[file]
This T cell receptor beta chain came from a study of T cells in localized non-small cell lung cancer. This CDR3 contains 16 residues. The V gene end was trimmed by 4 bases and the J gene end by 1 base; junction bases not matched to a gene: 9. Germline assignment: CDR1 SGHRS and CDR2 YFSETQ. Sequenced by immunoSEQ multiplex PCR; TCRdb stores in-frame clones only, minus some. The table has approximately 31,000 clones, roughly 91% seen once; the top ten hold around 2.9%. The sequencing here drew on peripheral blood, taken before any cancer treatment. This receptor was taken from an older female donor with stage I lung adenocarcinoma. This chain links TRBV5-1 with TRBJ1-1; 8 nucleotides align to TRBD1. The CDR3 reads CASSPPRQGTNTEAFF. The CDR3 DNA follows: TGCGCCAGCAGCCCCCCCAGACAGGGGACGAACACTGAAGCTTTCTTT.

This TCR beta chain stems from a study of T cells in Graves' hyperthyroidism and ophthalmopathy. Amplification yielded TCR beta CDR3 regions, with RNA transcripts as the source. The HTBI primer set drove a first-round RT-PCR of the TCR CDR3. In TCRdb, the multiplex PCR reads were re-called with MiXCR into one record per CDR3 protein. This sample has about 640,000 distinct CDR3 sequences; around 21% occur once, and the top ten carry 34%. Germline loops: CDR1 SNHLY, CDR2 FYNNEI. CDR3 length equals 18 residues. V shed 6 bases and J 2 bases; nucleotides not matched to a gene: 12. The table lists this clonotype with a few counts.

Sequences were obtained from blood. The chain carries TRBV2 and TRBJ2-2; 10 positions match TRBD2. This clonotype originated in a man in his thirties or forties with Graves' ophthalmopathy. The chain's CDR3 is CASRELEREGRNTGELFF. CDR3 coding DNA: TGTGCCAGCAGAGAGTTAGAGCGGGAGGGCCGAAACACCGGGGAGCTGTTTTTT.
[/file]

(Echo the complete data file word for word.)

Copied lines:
This T cell receptor beta chain came from a study of T cells in localized non-small cell lung cancer. This CDR3 contains 16 residues. The V gene end was trimmed by 4 bases and the J gene end by 1 base; junction bases not matched to a gene: 9. Germline assignment: CDR1 SGHRS and CDR2 YFSETQ. Sequenced by immunoSEQ multiplex PCR; TCRdb stores in-frame clones only, minus some. The table has approximately 31,000 clones, roughly 91% seen once; the top ten hold around 2.9%. The sequencing here drew on peripheral blood, taken before any cancer treatment. This receptor was taken from an older female donor with stage I lung adenocarcinoma. This chain links TRBV5-1 with TRBJ1-1; 8 nucleotides align to TRBD1. The CDR3 reads CASSPPRQGTNTEAFF. The CDR3 DNA follows: TGCGCCAGCAGCCCCCCCAGACAGGGGACGAACACTGAAGCTTTCTTT.

This TCR beta chain stems from a study of T cells in Graves' hyperthyroidism and ophthalmopathy. Amplification yielded TCR beta CDR3 regions, with RNA transcripts as the source. The HTBI primer set drove a first-round RT-PCR of the TCR CDR3. In TCRdb, the multiplex PCR reads were re-called with MiXCR into one record per CDR3 protein. This sample has about 640,000 distinct CDR3 sequences; around 21% occur once, and the top ten carry 34%. Germline loops: CDR1 SNHLY, CDR2 FYNNEI. CDR3 length equals 18 residues. V shed 6 bases and J 2 bases; nucleotides not matched to a gene: 12. The table lists this clonotype with a few counts.

Sequences were obtained from blood. The chain carries TRBV2 and TRBJ2-2; 10 positions match TRBD2. This clonotype originated in a man in his thirties or forties with Graves' ophthalmopathy. The chain's CDR3 is CASRELEREGRNTGELFF. CDR3 coding DNA: TGTGCCAGCAGAGAGTTAGAGCGGGAGGGCCGAAACACCGGGGAGCTGTTTTTT.